Violent conflict in our region is a grim scenario for Australia. Violence is expensive, destructive and sets human development back decades - so of course it's preferable that disagreement doesn’t escalate to violence in the first place. This is why the United Nations exists, and why the U.K., Canada, Norway, New Zealand and others have invested in conflict prevention and peacebuilding efforts.
So did we. But after playing a pivotal role in the peacebuilding efforts that followed the long and brutal conflict in Cambodia, Australia has seldom sought a leadership role in peacebuilding at a global scale again. Australia’s role in helping Timor-Leste to stabilise following the 1999 independence vote was no more than what should be expected of a large and close neighbour. And, before accepting the need to assemble RAMSI in 2003, Australia actually withdrew from peacekeeping efforts aimed at quelling ethnic tensions in Solomon Islands.
Unlike its middle-power contemporaries, Australia has no peacebuilding, conflict prevention or fragility strategy. Conflict analysis is not standard practice. The result? Less emphasis on detecting and preventing conflict and fragility in the region and beyond, and more on (reactive) crisis response.
This is a missed opportunity. When conflict erupts, the hunt is often on for an honest broker – a trusted and neutral intermediary who doesn’t have a dog in the fight and who can mobilise targeted development assistance for peacebuilding (the ‘peace dividend’). As a middle power, Australia is ideally placed, yet largely absent. Apparently, conflict prevention outside our immediate region is either too hard, too expensive, not in our national interest or none of our business. This ignores the massive economic, human and environmental benefits of peace. Why not once again act – and invest – to prioritise this Australian strength?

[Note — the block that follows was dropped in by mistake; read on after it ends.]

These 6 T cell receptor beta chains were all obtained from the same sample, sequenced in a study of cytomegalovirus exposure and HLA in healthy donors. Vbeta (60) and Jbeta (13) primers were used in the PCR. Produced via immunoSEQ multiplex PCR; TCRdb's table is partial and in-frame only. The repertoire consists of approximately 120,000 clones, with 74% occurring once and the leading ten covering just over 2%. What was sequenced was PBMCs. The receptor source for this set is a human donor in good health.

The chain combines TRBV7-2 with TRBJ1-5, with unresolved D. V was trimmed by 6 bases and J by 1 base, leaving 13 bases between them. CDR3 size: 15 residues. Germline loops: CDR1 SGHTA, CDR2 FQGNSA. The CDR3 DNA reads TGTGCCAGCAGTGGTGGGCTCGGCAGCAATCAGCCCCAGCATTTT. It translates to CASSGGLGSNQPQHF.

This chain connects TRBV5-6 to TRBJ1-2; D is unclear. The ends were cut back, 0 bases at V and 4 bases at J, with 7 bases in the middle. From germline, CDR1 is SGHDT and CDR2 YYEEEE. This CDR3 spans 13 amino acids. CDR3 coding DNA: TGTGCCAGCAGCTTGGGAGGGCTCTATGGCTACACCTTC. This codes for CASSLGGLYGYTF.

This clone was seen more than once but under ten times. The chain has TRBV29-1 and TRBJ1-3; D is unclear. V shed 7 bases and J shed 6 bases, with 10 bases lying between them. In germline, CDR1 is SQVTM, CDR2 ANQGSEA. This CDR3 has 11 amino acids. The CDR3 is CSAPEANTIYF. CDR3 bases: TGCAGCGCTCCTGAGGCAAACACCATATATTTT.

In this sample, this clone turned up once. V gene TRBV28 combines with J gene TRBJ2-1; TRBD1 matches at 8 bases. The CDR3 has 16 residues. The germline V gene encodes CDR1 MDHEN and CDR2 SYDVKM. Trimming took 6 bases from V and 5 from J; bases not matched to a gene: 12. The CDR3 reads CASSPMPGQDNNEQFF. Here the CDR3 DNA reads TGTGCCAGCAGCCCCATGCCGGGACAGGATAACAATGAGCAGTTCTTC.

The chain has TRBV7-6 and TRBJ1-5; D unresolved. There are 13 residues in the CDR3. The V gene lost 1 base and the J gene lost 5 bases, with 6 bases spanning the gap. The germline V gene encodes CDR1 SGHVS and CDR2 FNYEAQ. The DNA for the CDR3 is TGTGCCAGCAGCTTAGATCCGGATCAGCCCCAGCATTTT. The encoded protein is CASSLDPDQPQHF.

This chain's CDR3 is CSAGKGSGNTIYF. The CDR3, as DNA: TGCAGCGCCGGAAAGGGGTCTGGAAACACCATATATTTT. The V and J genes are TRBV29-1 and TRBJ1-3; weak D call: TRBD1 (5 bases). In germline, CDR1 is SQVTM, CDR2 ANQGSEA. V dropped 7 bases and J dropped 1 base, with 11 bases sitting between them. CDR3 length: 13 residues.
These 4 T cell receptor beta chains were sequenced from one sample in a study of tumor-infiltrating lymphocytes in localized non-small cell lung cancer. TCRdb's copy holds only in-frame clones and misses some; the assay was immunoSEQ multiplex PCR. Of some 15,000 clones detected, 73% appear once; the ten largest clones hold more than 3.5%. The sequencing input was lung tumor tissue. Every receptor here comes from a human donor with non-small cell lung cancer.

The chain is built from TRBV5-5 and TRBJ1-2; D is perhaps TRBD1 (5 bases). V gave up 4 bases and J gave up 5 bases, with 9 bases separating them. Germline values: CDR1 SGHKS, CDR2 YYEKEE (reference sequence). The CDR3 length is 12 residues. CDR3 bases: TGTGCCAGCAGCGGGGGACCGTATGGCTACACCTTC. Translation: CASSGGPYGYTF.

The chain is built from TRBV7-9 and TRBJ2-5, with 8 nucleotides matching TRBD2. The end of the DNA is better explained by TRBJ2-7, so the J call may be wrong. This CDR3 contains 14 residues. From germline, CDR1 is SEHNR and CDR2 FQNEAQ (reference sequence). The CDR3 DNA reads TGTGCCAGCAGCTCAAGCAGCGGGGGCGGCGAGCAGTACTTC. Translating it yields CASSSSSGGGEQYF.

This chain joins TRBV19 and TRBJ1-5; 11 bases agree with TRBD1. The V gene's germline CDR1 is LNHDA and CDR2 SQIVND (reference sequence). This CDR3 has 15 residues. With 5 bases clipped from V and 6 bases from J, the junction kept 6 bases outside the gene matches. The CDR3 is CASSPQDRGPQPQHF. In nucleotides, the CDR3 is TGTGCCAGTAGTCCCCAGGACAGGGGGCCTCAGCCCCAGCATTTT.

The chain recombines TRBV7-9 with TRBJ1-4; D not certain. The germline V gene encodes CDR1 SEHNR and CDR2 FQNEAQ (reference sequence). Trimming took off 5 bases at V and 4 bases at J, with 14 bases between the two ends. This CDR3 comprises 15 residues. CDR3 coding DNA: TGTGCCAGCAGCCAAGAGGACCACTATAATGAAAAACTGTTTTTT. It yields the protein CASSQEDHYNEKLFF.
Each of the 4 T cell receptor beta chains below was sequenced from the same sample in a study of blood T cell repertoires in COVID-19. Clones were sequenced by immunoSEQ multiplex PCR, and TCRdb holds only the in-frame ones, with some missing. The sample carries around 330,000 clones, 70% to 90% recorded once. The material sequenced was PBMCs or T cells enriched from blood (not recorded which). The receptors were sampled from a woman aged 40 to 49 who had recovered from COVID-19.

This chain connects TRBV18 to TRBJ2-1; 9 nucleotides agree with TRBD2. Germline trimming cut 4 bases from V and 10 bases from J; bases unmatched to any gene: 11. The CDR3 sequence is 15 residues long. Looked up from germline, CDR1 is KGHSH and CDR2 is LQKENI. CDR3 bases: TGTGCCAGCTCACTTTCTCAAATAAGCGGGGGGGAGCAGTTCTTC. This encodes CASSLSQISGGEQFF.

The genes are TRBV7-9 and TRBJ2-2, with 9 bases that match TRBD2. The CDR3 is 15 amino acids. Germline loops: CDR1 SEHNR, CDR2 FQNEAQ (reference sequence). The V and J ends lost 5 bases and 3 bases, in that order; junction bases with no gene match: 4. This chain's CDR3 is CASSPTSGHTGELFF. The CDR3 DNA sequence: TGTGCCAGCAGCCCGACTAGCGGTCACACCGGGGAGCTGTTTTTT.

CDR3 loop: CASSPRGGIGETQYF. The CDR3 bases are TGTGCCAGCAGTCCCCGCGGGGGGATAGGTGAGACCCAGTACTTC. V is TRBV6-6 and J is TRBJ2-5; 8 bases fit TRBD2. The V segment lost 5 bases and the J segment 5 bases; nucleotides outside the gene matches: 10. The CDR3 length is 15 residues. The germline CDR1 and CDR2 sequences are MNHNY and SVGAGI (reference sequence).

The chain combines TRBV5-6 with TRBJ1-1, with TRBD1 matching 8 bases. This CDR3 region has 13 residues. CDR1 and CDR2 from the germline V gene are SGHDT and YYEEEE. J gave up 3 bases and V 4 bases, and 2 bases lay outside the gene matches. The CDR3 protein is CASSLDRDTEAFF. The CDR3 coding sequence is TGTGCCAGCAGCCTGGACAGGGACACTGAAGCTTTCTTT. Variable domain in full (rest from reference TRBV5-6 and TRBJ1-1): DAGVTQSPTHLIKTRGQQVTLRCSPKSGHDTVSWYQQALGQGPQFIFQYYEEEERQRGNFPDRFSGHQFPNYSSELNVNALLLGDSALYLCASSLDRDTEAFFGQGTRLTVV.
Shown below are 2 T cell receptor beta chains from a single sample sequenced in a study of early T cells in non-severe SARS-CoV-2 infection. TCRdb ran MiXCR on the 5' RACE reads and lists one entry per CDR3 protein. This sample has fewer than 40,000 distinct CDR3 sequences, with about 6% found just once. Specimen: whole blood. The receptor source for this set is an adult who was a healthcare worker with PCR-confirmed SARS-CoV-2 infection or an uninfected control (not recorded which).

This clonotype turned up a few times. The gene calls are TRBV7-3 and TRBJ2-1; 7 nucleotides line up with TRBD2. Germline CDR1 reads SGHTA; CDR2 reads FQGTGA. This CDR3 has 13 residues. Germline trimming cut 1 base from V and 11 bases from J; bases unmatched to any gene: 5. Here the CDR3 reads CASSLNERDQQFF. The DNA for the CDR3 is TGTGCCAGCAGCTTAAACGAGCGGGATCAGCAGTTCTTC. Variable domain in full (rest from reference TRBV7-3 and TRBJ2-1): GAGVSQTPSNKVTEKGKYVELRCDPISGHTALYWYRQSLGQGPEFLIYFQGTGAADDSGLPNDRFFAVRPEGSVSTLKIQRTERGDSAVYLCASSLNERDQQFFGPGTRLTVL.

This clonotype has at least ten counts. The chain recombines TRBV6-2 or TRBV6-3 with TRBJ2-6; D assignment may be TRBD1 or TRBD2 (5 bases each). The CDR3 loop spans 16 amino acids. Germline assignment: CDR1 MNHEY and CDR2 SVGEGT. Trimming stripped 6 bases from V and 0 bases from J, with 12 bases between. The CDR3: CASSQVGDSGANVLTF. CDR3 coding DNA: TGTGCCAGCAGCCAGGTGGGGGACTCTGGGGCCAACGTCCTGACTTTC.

Michael is a mainstay of the development sector here in Australia (and the region). He has expertise across gender, water, governance and more – and this week we’re leaning on his conflict and fragility savvy, having been the Assistant Secretary of the (now decommissioned) Governance and Fragility Branch at DFAT. At the Lab, we love Michael for his quick wit and generosity (not to mention, podcast skills!).
In addition to the hard security priorities of defence, border protection, and economic security, a holistic conflict prevention strategy requires addressing economic, political, and social inequalities and grievances. Australia’s 2017 Foreign Policy White Paper mentions conflict prevention only twice – both times as an objective and task of the United Nations and multilateral system. As the new government updates the White Paper and shapes its development strategy, there is an opportunity to re-balance the approach to peace and security and embed conflict prevention across its development program.
Australia’s development assistance in the region can give more deliberate attention in both policy and program design to how humanitarian and development interventions affect potential conflict drivers, such as state-society relations, inter-group relations, dynamics of inclusion and exclusion, among others. Doing so would mainstream peacebuilding approaches and give effect to the humanitarian-development-peace nexus to ensure more sustainable peace and development outcomes. To achieve such a change, a consensus needs to be built on what conflict prevention means and requires.